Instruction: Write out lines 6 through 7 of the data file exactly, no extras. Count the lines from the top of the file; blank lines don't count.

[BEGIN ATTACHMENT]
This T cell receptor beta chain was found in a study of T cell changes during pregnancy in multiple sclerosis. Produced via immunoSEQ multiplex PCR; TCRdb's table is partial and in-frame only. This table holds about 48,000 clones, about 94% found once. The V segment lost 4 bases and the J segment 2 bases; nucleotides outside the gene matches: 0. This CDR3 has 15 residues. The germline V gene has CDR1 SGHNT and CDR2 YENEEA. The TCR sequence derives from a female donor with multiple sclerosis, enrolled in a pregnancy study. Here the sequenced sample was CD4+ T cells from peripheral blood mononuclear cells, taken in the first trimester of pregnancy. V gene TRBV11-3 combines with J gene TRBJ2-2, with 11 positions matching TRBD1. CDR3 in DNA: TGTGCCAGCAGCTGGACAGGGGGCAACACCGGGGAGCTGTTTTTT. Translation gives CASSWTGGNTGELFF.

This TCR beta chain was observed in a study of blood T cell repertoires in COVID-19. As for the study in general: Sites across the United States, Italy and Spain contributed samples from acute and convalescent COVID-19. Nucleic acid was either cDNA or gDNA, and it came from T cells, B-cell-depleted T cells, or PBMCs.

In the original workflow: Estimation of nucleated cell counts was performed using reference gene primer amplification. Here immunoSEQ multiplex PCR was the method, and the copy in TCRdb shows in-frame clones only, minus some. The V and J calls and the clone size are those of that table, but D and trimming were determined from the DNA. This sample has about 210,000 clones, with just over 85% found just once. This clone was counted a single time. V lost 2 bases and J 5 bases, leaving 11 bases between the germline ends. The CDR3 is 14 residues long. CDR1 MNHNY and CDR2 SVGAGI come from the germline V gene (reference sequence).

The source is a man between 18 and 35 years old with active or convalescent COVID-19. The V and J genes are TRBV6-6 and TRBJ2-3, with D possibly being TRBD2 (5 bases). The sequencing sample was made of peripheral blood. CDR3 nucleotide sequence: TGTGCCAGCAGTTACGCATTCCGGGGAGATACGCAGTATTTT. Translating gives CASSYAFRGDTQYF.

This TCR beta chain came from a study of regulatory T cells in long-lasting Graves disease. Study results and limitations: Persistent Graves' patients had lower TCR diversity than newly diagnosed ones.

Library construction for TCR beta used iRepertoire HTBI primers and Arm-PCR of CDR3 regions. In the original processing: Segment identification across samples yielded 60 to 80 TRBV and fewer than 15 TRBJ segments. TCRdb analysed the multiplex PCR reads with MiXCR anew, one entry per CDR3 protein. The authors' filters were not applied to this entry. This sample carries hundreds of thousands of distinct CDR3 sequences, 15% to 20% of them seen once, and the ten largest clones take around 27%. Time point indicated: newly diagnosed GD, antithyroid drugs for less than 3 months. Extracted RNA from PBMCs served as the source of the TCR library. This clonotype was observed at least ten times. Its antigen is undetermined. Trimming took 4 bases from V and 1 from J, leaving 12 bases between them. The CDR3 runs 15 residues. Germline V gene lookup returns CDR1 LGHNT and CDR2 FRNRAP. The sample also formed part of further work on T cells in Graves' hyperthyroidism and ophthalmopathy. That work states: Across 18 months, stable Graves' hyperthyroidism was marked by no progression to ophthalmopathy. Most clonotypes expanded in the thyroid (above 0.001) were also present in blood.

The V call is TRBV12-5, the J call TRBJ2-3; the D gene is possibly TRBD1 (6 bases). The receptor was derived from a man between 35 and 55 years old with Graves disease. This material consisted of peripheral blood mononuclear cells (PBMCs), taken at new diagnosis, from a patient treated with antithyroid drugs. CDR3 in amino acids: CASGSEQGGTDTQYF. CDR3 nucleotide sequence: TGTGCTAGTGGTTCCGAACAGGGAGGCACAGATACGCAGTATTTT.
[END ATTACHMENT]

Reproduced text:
Library construction for TCR beta used iRepertoire HTBI primers and Arm-PCR of CDR3 regions. In the original processing: Segment identification across samples yielded 60 to 80 TRBV and fewer than 15 TRBJ segments. TCRdb analysed the multiplex PCR reads with MiXCR anew, one entry per CDR3 protein. The authors' filters were not applied to this entry. This sample carries hundreds of thousands of distinct CDR3 sequences, 15% to 20% of them seen once, and the ten largest clones take around 27%. Time point indicated: newly diagnosed GD, antithyroid drugs for less than 3 months. Extracted RNA from PBMCs served as the source of the TCR library. This clonotype was observed at least ten times. Its antigen is undetermined. Trimming took 4 bases from V and 1 from J, leaving 12 bases between them. The CDR3 runs 15 residues. Germline V gene lookup returns CDR1 LGHNT and CDR2 FRNRAP. The sample also formed part of further work on T cells in Graves' hyperthyroidism and ophthalmopathy. That work states: Across 18 months, stable Graves' hyperthyroidism was marked by no progression to ophthalmopathy. Most clonotypes expanded in the thyroid (above 0.001) were also present in blood.

The V call is TRBV12-5, the J call TRBJ2-3; the D gene is possibly TRBD1 (6 bases). The receptor was derived from a man between 35 and 55 years old with Graves disease. This material consisted of peripheral blood mononuclear cells (PBMCs), taken at new diagnosis, from a patient treated with antithyroid drugs. CDR3 in amino acids: CASGSEQGGTDTQYF. CDR3 nucleotide sequence: TGTGCTAGTGGTTCCGAACAGGGAGGCACAGATACGCAGTATTTT.